We already looked at some of the reasons that you may want to refinance your mortgage. But we should  look at both sides of the equation; refinancing has some disadvantages as well.

Potential downsides of refinancing:

Savings are better earlier in the loan term: You can technically refinance your mortgage at any point in the loan term. That said, you will typically have more savings if you do so earlier in the loan term.

No guarantees as to what you’ll find: You will start the refinancing process with a goal in mind, but there’s no guarantee that you’ll find the loan terms you want. Maybe you can’t find a loan with better terms and will waste your effort. Or perhaps you improved your credit score, but the market rates also rose, so you end up with the same interest rate. This is why it is so important to research your options before committing to a new loan.

Potentially increase interest: As mentioned, if you lengthen your loan for lower monthly payments, you will end up paying more in interest over the entire loan period.

Potentially raise monthly payments: If you decide to refinance the loan to shorten your loan term and save on overall interest, your monthly payments will increase.

Potentially increase overall loan amount: The idea of cashing out part of your mortgage is appealing because it’s an easy way to get liquid funds. However, you end up with a larger loan balance in the end. That typically means higher monthly payments and/or a longer loan term.

It can affect your credit score: Keep in mind that your credit score may drop a few points anytime you have a hard credit inquiry. You may also notice a reduction in your credit history when you refinance since the original loan will be closed.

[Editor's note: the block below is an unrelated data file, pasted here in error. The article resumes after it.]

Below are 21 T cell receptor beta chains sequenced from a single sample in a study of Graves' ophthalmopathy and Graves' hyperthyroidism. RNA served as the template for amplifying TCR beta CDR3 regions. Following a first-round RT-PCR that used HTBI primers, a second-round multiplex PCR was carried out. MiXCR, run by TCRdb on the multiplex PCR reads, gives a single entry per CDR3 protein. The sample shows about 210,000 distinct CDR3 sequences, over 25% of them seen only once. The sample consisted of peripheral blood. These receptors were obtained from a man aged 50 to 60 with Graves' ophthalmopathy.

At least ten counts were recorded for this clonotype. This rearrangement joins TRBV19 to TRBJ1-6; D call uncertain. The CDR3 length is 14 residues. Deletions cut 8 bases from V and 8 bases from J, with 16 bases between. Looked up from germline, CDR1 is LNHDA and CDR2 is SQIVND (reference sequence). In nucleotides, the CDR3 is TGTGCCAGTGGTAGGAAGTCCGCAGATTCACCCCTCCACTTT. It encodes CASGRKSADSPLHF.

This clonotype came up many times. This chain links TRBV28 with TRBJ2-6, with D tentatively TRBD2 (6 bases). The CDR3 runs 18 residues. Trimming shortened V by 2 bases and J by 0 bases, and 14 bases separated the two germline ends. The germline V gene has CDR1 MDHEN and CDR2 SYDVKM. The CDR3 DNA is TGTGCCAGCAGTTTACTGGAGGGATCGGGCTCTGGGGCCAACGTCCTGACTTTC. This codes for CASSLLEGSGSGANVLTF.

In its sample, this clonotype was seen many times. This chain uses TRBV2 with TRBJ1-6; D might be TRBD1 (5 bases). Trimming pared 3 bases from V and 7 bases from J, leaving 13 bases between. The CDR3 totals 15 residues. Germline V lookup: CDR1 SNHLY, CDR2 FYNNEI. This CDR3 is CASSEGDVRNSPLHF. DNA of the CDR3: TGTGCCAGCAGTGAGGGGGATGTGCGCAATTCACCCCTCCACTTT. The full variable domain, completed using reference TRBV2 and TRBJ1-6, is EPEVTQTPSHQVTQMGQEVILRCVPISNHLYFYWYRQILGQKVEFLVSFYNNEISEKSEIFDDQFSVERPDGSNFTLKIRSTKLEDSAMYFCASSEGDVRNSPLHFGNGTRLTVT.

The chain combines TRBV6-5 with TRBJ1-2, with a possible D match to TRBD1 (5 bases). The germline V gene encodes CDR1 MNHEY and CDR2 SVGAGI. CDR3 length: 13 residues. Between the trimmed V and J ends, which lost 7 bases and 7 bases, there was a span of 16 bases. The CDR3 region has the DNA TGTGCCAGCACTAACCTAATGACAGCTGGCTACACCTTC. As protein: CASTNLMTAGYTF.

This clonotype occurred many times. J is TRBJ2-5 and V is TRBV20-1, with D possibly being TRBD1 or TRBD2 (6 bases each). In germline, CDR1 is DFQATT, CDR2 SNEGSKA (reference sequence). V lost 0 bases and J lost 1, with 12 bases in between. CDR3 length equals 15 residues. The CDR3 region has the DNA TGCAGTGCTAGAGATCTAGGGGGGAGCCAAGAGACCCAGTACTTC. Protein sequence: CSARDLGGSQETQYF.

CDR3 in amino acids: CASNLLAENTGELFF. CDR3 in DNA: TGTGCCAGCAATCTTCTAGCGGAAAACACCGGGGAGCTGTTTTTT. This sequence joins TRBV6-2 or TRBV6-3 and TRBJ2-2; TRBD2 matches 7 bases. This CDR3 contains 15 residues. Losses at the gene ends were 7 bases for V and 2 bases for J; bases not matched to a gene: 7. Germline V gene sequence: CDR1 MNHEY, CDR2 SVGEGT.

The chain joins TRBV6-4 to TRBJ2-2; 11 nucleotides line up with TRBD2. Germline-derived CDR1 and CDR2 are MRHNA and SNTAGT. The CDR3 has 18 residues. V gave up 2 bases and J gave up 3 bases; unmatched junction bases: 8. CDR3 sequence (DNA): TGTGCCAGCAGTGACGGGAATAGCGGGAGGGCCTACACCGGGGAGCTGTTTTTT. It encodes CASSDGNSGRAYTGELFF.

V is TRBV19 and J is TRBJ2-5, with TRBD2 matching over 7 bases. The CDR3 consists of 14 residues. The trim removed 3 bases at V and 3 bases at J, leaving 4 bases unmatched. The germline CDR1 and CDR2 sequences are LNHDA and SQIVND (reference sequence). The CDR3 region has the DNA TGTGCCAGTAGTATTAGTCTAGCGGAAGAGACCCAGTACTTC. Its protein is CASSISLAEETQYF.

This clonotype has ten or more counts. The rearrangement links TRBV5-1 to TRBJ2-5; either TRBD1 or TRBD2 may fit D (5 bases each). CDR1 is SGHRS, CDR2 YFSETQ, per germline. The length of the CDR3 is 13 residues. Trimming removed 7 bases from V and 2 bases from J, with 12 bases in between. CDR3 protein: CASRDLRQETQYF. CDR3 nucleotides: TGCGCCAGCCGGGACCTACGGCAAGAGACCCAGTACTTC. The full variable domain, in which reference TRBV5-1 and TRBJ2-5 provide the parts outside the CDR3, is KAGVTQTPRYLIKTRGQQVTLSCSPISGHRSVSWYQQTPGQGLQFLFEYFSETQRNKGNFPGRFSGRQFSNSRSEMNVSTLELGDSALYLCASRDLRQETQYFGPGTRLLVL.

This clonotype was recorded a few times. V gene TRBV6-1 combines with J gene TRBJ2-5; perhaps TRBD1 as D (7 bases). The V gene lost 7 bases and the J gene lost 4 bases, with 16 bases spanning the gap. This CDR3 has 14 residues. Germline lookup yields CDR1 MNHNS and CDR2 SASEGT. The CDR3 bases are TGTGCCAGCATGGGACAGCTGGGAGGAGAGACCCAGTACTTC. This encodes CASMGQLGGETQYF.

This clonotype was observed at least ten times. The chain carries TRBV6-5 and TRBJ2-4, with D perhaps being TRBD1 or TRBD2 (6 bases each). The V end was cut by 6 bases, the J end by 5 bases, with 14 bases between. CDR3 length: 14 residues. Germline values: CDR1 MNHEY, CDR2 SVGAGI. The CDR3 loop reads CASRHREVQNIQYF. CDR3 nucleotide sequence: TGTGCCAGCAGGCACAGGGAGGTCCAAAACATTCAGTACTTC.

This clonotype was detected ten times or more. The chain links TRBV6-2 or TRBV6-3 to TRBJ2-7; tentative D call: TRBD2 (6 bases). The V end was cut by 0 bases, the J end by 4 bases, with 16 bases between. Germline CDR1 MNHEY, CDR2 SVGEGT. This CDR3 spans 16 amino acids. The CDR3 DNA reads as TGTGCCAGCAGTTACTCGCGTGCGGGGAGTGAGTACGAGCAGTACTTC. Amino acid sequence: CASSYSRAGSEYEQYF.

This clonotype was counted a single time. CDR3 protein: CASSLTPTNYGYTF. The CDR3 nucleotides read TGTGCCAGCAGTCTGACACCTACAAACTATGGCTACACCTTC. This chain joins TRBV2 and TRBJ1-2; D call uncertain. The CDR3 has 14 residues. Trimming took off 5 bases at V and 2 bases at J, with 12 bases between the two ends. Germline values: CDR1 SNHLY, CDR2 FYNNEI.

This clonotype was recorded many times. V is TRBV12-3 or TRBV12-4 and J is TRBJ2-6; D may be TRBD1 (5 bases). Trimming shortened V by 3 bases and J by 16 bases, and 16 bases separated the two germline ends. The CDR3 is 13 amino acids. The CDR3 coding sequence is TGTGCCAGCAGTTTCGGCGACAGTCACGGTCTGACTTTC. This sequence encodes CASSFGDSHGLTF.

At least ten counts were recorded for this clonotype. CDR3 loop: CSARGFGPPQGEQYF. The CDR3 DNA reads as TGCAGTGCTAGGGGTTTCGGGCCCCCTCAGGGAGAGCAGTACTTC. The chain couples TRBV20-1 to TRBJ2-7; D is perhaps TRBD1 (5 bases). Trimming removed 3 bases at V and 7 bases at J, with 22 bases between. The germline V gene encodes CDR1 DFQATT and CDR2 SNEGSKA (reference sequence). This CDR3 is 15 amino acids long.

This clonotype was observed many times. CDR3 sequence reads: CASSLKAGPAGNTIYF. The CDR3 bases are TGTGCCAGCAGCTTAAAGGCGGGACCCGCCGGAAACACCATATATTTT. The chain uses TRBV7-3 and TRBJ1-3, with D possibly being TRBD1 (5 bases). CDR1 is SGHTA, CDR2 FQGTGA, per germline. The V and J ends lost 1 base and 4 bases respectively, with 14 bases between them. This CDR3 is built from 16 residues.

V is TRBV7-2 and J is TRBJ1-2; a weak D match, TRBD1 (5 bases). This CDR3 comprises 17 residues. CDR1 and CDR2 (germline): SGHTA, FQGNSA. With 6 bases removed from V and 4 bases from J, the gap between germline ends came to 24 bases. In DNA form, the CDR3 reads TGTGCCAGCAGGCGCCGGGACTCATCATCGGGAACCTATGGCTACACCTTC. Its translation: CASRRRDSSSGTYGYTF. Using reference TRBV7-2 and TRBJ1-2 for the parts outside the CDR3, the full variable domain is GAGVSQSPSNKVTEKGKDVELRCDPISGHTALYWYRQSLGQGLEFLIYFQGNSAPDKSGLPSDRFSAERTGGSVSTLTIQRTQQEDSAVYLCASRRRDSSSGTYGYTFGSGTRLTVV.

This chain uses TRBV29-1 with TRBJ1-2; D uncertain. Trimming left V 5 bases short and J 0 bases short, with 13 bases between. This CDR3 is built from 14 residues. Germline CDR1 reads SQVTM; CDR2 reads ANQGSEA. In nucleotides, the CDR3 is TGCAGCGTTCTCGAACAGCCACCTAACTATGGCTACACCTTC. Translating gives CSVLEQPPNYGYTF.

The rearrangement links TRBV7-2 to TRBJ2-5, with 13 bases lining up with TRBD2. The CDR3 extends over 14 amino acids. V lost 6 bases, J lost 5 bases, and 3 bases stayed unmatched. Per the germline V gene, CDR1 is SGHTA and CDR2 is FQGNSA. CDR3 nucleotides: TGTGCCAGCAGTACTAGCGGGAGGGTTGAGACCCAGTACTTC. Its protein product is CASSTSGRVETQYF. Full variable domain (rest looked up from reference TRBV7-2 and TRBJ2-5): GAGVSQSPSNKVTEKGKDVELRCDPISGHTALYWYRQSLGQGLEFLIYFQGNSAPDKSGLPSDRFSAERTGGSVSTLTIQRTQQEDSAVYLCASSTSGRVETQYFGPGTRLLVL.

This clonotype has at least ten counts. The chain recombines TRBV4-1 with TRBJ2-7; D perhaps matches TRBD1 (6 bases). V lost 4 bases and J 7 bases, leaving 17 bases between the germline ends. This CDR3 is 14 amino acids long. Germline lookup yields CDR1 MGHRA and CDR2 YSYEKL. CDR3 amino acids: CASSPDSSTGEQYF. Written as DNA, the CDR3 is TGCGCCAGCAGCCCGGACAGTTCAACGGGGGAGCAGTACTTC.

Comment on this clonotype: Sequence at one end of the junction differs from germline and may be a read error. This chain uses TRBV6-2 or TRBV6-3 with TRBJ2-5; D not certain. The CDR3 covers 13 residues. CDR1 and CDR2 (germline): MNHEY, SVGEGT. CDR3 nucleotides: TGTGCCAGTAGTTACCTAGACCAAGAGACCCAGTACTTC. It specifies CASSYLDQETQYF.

When shouldn’t you refinance your mortgage?

Yes, there are a few situations when it isn’t the smartest decision to refinance:

You have a home equity loan

If you currently have a line of credit or home equity loan, it becomes more complicated to refinance because you would typically have to ask your lender for permission before refinancing. If they say no, you would have to pay off the loan before you could refinance, making it near-impossible in many situations.

You are moving soon

You want to think twice and pay attention to the math if you plan on moving soon. While it may still make sense to refinance your mortgage, do your math to ensure you break even or gain money.

You have a prepayment penalty

If your current mortgage has a prepayment penalty, you will need to factor that into your decision. Ask yourself whether refinancing would still be worth it even with the fee.

Some lenders will waive your prepayment penalty if you refinance, but this is something you should discuss before making a decision.

How to refinance your mortgage

If you decide to refinance your mortgage, you will notice that the process is similar to when you first got your home loan: you should compare the offerings from various lenders, looking carefully at the different interest rates and loan terms.

Some of the most important things to pay attention to include:

● Interest rate

● Length of loan or term

● Closing costs (cost of refinancing)

● Prepayment penalties

During the refinancing process, expect lenders to pay attention to similar factors as they would for your initial home loan. These include your:

● Credit score

● Credit history

● Income

● Employment history

● Other debt

Because the situation is slightly different from the initial mortgage, they will also consider your:

● Payment history for your current home loan

● Home equity

● Home’s value

The process of refinancing

Refinancing may sound complicated, but once you decide to go through with it, the process of breaking your mortgage contract is quite simple.

Plus, you don’t have to crunch the numbers yourself to figure out if refinancing makes sense for you. There are plenty of refinancing calculators online that can do the math for you. This makes it much easier to confirm that refinancing will save you money. Just take care of the following steps.

  1. Find and apply for a loan that is worth the balance you owe to your current lender.

  2. Get approval, and have your new lender pay off your old loan.

  3. Now, you have the same balance but with a new lender and better monthly payments and/or interest rates.

Refinancing can offer you the opportunity to adjust your mortgage to fit your present needs. It can reduce your monthly payments or overall interest payments, freeing up disposable income to put to other uses or invest for the future.